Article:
This one is a straight replacement for an authentic Vietnamese Ao Dai robe that a friend gave me when it no longer fitted her.
The original is made of a silk-rayon mix and is absolutely heavenly to the touch. Originally I was a bit disappointed to learn that it wasn’t 100% silk. But then I learnt that rayon is not only more comfortable for hot humid weather, it may also be partly responsible for the superb softness of the Vietnamese jacquard, which none of the other Asian silks have. Sadly it’s impossible to find this variety of jacquard in the Western fabric shops. I would have just kept wearing this original, except the moths loved it as much as I did. And now it’s shredded in places.
The fabric I end up using I got by chance. It doesn’t have the same softness & drape, but is the closest I can get in the West.
And now for a change of pace, let’s finally catch up with a project finished last year, but was waiting for the matching slim trousers which I just finished… This is the Indian anarkali tunic outfit kit I bought last year:
Loose weave Khadi shell fabric – this looks really similar to the raw silk gauze I used for Burda 2014-02-117 top (another one waiting to be blogged)
Poplin / Batiste lining
Originally I was going to leave this quite loose & robey as it vaguely reminds me of dreamy Pre-Rarobes. But Ms Practicality vetoed that idea. And I went back to something more like the original intended design. Ms Practicality also insisted that I make this tunic open front to maximise wearing opportunities. (Though in retrospect, the flared shape doesn’t really lend itself to being worn with front opened.)
Examining the marketing photo I saw that armhole bust darts were added to give the tunic a fitted silhouette. I followed suit & modified my Fitted Top Block to shift some of the bust shaping into a new armhole bust dart.
The bodice did not quite fit into the panels neatly. To minimize the number of vertical seams, I ended up removed the equivalent of one panel – front outer panel – at the side seam & kept the corresponding back outer panel for the underarm area – ie no proper side seams… kind of like in some tailored jackets.
Additional dart shaping (bust, waist, shoulder blade) were done at the existing panel seams with varied seam allowance widths.
For sleeves I used my more mobile Tunic Sleeve Block.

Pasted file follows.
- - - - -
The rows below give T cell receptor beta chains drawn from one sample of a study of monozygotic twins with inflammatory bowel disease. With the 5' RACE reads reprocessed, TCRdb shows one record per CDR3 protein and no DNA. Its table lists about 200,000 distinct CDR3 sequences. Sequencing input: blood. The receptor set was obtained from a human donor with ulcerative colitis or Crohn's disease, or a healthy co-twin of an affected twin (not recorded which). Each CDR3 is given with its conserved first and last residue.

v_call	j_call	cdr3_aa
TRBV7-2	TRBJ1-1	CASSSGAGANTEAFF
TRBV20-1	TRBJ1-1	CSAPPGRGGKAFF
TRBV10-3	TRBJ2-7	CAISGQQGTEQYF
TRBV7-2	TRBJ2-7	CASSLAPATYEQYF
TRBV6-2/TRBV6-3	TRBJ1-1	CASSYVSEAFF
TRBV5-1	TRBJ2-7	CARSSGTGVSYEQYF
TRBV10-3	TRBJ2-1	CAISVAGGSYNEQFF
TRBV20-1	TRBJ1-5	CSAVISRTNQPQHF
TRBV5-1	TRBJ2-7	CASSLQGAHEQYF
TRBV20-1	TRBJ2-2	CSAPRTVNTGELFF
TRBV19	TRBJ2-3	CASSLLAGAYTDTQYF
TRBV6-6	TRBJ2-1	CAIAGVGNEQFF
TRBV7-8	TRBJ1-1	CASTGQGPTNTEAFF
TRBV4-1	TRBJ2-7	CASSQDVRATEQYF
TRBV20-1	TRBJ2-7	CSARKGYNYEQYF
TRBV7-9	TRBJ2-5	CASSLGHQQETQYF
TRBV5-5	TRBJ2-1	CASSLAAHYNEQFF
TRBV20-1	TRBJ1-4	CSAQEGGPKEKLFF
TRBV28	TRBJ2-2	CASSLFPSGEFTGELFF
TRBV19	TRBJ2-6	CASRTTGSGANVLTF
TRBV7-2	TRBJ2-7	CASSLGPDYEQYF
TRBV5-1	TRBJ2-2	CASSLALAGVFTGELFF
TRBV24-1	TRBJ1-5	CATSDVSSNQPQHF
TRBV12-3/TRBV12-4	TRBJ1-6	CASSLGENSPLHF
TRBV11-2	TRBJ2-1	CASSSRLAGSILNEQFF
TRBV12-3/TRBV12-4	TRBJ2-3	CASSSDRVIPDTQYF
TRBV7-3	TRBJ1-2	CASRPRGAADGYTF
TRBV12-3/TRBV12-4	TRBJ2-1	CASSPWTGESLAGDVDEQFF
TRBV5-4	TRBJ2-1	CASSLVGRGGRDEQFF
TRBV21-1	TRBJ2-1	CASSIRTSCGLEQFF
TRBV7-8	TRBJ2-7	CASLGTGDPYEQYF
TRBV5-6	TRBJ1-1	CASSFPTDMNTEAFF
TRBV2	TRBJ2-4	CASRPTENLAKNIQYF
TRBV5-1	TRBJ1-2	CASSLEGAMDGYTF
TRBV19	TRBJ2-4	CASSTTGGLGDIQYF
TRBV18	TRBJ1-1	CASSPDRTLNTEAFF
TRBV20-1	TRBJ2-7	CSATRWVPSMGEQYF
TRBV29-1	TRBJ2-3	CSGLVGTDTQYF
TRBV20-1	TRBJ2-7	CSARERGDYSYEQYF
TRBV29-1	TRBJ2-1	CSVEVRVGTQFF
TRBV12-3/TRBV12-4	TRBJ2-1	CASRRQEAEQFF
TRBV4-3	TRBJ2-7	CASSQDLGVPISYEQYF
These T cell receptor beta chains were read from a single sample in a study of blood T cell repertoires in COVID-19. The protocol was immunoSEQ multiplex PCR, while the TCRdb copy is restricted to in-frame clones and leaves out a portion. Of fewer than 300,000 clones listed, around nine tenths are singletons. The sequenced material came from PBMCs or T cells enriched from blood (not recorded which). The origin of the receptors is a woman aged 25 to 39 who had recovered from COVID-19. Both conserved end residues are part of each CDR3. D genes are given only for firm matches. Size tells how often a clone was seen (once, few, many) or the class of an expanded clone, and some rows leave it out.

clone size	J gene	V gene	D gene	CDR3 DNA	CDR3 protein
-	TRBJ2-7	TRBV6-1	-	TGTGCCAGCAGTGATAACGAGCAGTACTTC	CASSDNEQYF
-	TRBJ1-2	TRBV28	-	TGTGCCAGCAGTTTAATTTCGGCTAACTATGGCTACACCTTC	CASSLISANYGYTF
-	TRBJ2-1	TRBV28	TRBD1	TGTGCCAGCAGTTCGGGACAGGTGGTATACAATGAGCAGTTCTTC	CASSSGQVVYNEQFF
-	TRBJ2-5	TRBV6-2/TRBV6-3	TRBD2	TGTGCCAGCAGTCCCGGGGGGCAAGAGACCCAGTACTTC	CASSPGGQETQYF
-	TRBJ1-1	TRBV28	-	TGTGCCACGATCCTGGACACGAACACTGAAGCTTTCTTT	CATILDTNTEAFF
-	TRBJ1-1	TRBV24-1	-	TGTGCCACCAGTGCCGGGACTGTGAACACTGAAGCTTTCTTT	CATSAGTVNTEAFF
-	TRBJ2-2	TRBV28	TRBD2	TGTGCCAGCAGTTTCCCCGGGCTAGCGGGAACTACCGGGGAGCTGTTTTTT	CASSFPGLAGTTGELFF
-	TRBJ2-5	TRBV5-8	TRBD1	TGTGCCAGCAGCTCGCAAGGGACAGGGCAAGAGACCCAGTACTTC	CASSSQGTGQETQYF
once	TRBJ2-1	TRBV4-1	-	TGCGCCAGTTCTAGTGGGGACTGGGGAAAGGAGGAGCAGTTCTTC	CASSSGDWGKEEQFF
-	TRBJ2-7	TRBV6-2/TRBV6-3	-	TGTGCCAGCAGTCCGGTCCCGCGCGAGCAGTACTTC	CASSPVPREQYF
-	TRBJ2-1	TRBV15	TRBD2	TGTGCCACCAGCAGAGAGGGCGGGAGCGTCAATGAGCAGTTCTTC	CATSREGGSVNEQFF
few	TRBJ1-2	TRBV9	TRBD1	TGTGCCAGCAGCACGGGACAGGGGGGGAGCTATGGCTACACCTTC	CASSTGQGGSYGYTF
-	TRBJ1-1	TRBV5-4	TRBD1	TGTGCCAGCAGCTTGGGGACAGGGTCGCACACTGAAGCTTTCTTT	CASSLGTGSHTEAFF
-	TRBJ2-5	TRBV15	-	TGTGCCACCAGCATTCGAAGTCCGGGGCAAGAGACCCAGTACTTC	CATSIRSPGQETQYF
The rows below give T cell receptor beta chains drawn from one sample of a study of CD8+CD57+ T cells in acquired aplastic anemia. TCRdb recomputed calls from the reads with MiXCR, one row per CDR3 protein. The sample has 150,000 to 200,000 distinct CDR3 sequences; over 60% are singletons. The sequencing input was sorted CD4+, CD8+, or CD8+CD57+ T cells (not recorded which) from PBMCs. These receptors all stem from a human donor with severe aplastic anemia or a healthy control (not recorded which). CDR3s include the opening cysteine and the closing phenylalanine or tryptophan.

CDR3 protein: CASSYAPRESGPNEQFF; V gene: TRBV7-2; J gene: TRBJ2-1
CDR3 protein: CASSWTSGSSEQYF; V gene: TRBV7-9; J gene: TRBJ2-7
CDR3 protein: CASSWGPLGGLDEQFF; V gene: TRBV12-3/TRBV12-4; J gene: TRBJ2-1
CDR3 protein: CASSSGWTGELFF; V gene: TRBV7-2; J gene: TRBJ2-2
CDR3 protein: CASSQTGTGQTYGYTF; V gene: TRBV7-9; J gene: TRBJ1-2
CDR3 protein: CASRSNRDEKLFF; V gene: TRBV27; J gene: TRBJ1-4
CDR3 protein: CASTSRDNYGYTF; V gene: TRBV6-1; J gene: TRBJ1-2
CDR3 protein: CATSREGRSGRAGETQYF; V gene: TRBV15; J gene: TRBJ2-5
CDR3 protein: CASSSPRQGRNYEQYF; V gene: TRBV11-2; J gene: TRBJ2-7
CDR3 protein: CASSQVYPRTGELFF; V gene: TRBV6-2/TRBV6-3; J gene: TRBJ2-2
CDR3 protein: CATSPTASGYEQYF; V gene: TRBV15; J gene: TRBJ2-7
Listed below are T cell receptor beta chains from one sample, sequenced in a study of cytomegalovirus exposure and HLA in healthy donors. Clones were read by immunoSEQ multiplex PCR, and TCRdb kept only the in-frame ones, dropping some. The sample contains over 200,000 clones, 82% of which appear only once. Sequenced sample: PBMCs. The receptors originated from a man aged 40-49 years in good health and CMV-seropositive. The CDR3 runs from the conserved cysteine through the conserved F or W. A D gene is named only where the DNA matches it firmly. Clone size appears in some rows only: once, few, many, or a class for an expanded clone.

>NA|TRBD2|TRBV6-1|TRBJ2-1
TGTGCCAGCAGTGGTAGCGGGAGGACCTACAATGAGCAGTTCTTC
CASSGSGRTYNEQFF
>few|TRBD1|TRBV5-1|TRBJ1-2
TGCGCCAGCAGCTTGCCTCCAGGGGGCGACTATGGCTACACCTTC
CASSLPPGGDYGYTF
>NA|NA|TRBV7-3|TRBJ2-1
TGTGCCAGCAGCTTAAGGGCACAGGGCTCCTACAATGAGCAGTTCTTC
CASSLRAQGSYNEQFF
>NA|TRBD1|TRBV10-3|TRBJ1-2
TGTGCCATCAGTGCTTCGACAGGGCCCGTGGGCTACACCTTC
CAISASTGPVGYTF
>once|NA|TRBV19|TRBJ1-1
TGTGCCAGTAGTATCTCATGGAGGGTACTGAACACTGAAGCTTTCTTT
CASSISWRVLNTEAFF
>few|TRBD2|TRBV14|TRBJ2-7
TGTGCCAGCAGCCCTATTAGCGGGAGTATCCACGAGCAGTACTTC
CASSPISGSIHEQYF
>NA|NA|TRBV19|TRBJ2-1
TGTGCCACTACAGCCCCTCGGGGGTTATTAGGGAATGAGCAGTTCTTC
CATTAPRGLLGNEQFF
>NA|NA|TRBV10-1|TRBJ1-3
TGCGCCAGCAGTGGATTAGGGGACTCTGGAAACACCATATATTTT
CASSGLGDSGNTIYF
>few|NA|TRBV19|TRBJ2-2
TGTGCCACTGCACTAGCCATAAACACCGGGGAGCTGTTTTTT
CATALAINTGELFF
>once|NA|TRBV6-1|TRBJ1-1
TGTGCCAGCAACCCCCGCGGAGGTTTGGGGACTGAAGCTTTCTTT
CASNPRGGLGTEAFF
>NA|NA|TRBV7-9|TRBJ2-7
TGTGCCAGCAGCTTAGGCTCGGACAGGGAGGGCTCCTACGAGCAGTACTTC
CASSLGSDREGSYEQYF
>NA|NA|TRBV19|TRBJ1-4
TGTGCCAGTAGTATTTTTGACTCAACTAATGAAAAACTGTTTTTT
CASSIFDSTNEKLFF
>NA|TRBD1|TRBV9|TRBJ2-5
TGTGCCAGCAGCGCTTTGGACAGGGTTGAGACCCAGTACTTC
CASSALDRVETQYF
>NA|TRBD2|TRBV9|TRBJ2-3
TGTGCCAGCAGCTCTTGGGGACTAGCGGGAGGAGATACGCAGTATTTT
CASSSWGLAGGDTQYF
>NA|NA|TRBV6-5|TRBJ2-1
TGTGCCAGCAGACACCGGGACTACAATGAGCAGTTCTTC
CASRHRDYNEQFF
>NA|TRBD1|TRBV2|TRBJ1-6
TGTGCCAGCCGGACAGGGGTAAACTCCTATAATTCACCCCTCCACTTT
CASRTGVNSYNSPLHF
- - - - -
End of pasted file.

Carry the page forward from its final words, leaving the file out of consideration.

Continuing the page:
Hem were shorten for my less than modelesque stature (yielding scraps to squeeze out #2 Peplum Top below).
Ms OCD demanded that I redo the collar, chest appliqué, hem border, and lining “properly” the Western way. So…
Hem border reapplied after everything else was done (saving me a chunk to squeeze out #3 Bustier Top below).
Lining flipped to hide the seam allowance the Western way. (So far I find that the Asian garments seems to favour exposed seam allowances even when the garment is lined. Someone told me it’s to facilitate alteration in case one gains weight. It’s less pretty in side, but certainly quicker to let out or take in. I guess I better not grow sideway any further now that I’ve hidden all the seams!)
Hooks & thread bars were used for front closure to minimize visual disruption to the design whether worn open or closed.
Now can I just moan about hooks a bit? I thought all hooks are equal. Apparently not. I bought a bunch of Hemline hook & eye fasteners that you’d find in all the sewing shops here in the UK. Trusted brand right? Nope. Total fail. They won’t stay closed, because the bump at the base of the hook is too shallow to properly do its job of stopping the thread bar or eye from slipping off. Maybe if the garment has negative ease – eg in a bra band or bustier – then this won’t be a problem as the busting tension would stop the hook & bar/eye from moving about. But given the positive ease in my tunic, it’s wardrobe malfunction waiting to happen. Actually the hooks I recycled from old Victoria Secrets bras for my choli blouses also have the same problem of wanting to come undone. I only properly understood the problem when I examined a couple of custom made choli blouses I ordered from India: These have hooks with prominent bumps & are properly secure once done up. Annoyingly online shops don’t show profile photos of hooks they sell, so it’s impossible to tell which brand has the secure hook design with a proper gate-keeper bump.
1a. Anarkali Tunic scraps ⇒ Peplum Top
I wish I had scraps bigged enough to make Burda 2014-03-118 Square Neck Peasant Top. I didn’t. So I tried draping the scraps on Q to see if there’s even enough to cover Q’s modesty. Thankfully I did. This peplum top design is the result. The front, peplum, & back for each (L/R) half is one continuous piece of the excess length panelled hem from the tunic. The bodice sides & straps are from the tunic’s two excess front outer panels (minus length used for the shirt dress front opening facing).
As the fabric is loose woven & seemingly delicate, I will need to line the top. The lining scraps are not big enough, so a batiste from the Stash will have to be pressed into service.
While the neck opening is big enough to slip over my head, I want the waist to remain trim, so some sort of opening must be incorporated to make it possible to put on/take off the top. Back overlap with buttons perhaps?
Now I just need to figure out the construction… one day some day!
1b. Anarkali Tunic scraps ⇒ Bustier Top
The scrap hem border from the tunic just barely goes around my torso. As the embellishment is so lovely, it seems a shame to throw it away. Taking inspiration from a Dolce & Gabbana editorial & a Alexander McQueen F/W 2008 designs, I think I will turn this into a bustier. To bridge the gap in girth I’m going for a contrasting deconstructed aesthetic of exposed zipper, braided elastic, or hook & eye tape. To maximize wearability, I may add sleeves & peplum – or maybe make this a separate top to be worn under the bustier. I have nothing as fancy as McQueen’s silk tulle, so instead I’m going to use a plentiful cheap gauze from the Stash (formerly window drapes). Haven’t quite work out the pattern yet let alone construction. So yet another project joining the long queue.